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San Francisco approves 220-square-foot apartments

Approval of the micro-units through a pilot program comes as officials try to offer options for residents in one of the nation's most expensive rental markets.

November 21, 2012|By Lee Romney, Los Angeles Times
  • Lawmakers approve small living spaces in a pilot program aimed at creating more options in the expensive San Francisco housing market. Above, an artist's concept of a 300-square-foot apartment.
Lawmakers approve small living spaces in a pilot program aimed at creating… (Panoramic Interests )

SAN FRANCISCO — Lawmakers on Tuesday approved what appear to be the nation's tiniest apartments — 220 square feet, including the bathroom, kitchen and closet — in a pilot program aimed at creating more options in this prohibitively expensive housing market.

The city already allows for construction of 290-square-foot micro-units. But Supervisor Scott Wiener backed the reduced minimum size in hopes that the apartments would rent for $1,200 to $1,500 a month, a steal compared with San Francisco's current average studio rents of $2,000.

"To confront San Francisco's rising housing affordability crisis, we must be creative and flexible,"  Wiener said in a statement after the 10-1 vote. "Allowing the construction of these units is one tool to alleviate the pressure that is making vacancies scarce and driving rental prices out of the reach of many who wish to live here."

The push to reduce the minimum-allowable size was criticized by affordable housing and tenants' rights advocates, who said the "shoe box apartments" would do nothing to ease the strain on families and would push the city further down the road as a playground for young singles.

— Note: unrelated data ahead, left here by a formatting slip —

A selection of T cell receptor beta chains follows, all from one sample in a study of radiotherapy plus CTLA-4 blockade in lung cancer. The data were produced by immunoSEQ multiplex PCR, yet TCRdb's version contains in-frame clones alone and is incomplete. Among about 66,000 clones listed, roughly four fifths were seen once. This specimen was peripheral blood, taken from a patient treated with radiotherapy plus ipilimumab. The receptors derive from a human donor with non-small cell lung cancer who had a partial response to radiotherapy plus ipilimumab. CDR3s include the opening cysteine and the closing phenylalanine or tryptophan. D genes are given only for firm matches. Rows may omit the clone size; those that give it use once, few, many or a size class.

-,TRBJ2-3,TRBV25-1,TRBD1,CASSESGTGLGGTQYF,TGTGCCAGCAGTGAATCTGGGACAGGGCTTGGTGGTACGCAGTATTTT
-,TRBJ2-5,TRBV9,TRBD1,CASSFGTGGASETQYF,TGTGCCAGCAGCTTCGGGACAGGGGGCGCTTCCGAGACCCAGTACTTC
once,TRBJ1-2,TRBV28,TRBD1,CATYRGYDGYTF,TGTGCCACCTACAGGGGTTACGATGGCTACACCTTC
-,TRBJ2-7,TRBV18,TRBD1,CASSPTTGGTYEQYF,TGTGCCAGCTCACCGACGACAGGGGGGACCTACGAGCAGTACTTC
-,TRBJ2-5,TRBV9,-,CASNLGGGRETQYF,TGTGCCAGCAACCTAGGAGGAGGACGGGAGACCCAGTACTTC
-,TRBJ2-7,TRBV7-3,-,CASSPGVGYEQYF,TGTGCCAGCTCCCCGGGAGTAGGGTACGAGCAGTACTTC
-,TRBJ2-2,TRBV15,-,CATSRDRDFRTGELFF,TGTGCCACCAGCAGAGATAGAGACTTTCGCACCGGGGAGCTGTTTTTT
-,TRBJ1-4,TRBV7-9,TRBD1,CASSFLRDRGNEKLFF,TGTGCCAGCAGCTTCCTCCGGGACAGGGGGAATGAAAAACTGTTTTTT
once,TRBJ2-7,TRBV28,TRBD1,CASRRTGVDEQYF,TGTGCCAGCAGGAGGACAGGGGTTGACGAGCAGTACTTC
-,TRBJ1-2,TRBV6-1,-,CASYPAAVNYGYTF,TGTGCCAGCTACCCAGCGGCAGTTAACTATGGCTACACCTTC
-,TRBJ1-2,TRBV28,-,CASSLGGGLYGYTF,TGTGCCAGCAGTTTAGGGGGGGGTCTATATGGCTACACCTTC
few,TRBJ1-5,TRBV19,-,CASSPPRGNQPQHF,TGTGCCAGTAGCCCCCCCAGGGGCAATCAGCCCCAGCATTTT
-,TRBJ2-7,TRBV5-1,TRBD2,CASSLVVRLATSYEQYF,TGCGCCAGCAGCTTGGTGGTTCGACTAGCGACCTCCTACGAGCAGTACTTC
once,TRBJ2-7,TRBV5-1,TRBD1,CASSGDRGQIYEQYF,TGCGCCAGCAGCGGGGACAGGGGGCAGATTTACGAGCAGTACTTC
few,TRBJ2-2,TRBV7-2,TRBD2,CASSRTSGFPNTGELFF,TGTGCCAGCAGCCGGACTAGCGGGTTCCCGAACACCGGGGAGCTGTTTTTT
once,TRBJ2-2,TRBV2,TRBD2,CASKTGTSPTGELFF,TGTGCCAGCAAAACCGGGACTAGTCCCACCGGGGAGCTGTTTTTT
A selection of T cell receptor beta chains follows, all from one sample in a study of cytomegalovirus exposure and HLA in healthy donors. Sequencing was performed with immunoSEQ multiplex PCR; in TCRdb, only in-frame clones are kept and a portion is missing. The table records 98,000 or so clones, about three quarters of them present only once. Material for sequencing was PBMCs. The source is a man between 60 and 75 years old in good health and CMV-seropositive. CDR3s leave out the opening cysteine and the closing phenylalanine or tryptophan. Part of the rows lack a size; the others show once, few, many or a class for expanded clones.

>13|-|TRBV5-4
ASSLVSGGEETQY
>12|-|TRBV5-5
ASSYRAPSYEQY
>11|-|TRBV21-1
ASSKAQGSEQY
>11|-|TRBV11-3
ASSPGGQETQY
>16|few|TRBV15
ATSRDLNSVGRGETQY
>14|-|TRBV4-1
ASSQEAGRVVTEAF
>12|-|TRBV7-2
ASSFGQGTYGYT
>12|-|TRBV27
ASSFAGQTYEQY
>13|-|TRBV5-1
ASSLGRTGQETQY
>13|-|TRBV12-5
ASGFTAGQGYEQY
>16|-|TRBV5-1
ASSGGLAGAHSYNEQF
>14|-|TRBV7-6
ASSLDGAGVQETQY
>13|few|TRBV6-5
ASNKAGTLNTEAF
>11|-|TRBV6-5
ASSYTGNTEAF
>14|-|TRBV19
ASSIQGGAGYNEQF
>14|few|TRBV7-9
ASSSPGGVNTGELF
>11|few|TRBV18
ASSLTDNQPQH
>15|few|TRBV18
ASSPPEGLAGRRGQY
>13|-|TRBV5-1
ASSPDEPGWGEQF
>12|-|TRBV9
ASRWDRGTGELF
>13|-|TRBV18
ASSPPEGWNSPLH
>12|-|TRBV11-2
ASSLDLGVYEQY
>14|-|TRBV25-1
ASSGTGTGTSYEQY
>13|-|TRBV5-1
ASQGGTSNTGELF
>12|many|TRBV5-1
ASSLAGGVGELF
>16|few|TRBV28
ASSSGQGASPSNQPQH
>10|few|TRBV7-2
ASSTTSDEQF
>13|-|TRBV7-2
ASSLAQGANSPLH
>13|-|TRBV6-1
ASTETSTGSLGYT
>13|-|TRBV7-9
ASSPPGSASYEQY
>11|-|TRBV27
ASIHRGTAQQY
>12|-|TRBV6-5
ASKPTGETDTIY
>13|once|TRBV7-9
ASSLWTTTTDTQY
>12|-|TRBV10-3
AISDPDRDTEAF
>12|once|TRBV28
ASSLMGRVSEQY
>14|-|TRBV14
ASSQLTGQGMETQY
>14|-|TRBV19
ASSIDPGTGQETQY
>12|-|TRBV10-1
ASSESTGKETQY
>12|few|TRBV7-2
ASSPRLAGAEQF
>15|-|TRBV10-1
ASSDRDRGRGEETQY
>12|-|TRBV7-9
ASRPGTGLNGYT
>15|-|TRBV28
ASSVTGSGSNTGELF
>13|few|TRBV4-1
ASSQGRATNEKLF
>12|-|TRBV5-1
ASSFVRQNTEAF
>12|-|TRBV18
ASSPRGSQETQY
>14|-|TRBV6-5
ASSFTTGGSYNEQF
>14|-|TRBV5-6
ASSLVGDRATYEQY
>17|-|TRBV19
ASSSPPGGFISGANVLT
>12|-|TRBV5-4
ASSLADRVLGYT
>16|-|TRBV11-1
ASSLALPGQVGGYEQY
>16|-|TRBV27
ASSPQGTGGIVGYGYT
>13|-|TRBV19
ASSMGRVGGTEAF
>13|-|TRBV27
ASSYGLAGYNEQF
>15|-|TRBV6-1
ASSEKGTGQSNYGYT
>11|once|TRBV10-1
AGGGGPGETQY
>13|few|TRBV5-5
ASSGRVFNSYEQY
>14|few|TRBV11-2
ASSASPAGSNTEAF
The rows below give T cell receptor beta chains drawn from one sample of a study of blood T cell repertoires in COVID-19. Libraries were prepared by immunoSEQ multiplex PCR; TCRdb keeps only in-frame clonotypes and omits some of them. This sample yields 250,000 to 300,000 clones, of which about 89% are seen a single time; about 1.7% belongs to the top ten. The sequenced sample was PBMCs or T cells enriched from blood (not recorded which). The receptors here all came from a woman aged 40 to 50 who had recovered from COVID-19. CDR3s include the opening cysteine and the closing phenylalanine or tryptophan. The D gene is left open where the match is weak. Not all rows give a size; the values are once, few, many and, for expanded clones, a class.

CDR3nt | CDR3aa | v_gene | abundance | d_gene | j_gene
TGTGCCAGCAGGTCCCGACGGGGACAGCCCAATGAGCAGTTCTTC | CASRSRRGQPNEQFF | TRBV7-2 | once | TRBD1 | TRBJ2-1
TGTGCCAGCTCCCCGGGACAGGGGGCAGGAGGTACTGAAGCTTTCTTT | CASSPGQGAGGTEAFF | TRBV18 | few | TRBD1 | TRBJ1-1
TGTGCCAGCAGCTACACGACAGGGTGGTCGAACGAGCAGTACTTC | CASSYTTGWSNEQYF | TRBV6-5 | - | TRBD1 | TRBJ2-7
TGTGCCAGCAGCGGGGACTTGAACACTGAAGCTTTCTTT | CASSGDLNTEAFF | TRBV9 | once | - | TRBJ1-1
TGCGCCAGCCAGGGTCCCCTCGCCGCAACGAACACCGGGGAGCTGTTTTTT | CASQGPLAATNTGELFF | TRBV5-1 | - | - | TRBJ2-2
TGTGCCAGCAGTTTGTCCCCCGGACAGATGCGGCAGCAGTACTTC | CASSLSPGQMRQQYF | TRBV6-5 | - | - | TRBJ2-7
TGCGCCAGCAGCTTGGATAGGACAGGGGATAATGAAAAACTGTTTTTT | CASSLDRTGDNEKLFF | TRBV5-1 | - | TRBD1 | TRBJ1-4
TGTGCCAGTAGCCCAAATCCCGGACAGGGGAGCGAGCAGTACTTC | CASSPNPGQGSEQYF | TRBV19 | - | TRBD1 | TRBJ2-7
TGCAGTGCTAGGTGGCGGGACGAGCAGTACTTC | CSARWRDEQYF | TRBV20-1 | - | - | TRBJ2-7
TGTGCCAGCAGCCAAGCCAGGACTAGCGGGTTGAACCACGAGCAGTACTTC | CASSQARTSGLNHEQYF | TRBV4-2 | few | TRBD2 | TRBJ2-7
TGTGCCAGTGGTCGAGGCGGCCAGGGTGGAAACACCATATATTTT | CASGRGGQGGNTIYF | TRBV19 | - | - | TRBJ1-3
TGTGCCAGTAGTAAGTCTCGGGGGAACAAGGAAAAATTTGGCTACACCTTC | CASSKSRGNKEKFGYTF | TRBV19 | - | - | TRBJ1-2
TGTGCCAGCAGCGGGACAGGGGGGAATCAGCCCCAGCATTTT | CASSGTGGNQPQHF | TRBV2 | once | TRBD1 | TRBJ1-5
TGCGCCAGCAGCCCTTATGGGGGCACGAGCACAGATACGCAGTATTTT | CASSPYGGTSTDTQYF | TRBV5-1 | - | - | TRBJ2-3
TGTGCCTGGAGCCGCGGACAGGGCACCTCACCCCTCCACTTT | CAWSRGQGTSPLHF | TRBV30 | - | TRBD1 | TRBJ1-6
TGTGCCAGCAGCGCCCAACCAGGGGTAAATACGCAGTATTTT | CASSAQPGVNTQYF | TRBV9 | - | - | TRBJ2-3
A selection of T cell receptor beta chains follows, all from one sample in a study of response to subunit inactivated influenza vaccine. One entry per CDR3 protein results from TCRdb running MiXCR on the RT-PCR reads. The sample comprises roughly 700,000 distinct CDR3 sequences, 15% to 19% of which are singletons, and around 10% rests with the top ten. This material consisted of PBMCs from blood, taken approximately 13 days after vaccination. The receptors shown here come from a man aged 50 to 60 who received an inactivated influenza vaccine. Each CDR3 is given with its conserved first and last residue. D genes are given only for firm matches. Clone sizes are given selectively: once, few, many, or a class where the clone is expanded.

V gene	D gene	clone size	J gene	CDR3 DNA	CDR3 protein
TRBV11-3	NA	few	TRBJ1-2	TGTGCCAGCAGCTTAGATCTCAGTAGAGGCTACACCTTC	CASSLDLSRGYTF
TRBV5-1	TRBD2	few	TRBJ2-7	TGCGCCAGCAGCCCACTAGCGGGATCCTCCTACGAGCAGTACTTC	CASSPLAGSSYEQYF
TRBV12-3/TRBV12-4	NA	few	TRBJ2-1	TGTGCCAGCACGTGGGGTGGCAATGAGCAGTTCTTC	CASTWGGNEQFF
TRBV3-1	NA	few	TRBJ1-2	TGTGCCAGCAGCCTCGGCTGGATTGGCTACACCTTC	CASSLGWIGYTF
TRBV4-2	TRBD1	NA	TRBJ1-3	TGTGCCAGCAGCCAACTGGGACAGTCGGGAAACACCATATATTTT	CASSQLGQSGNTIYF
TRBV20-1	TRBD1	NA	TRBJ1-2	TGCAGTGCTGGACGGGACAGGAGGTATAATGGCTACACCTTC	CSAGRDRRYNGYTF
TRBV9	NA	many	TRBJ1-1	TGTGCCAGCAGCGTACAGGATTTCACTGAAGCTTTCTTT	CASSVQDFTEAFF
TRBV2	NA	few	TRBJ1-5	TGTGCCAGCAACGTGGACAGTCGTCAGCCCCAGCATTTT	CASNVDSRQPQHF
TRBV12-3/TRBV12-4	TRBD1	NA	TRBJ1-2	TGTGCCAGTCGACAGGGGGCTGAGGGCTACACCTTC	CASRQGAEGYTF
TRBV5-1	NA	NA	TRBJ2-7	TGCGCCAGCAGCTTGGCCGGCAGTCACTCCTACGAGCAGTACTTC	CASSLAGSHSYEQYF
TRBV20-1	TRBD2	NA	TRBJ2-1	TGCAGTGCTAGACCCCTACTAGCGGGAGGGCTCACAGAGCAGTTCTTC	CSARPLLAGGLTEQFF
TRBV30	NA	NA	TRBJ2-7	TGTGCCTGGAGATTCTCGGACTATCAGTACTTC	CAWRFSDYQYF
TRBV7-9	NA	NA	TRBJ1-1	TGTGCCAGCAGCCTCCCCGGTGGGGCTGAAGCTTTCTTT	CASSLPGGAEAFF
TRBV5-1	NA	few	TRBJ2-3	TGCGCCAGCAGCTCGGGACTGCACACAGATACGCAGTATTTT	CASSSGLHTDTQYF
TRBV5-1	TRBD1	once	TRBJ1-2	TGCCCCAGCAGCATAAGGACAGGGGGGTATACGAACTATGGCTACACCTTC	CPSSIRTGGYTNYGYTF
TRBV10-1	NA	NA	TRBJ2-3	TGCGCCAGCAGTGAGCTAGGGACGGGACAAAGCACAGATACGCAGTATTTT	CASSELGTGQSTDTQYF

After negotiations with Wiener, however, they agreed to back the proposal  if it capped the number of new market-rate units at 375. The city will study those developments and determine whether to proceed with more construction.

Under the compromise, the city did not place a cap on the number of subsidized micro-units for low-income tenants or on those earmarked for students or seniors. Each unit must contain 150 square feet of living space and cannot be occupied by more than two people.

"We think this compromise approach is smart public policy," said Sara Shortt, executive director of the Housing Rights Committee of San Francisco. "This cap will allow us to study the impact and ensure that there are no unintended consequences that could result in displacement,  escalating rents or any other unexpected negative fallout."

San Francisco has surpassed New York as the most expensive rental market in the country. The new units, which a Berkeley-based developer has pledged to construct, are smaller than the 300-square-foot versions that will fill a New York building earmarked by Mayor Michael R. Bloomberg for a pilot project.

"Family-sized housing is important, and its development should be encouraged," Wiener said. "But many — including seniors, students and transition-age youth — do not need as much space or cannot afford it. These units will be a viable alternative."

lee.romney@latimes.com

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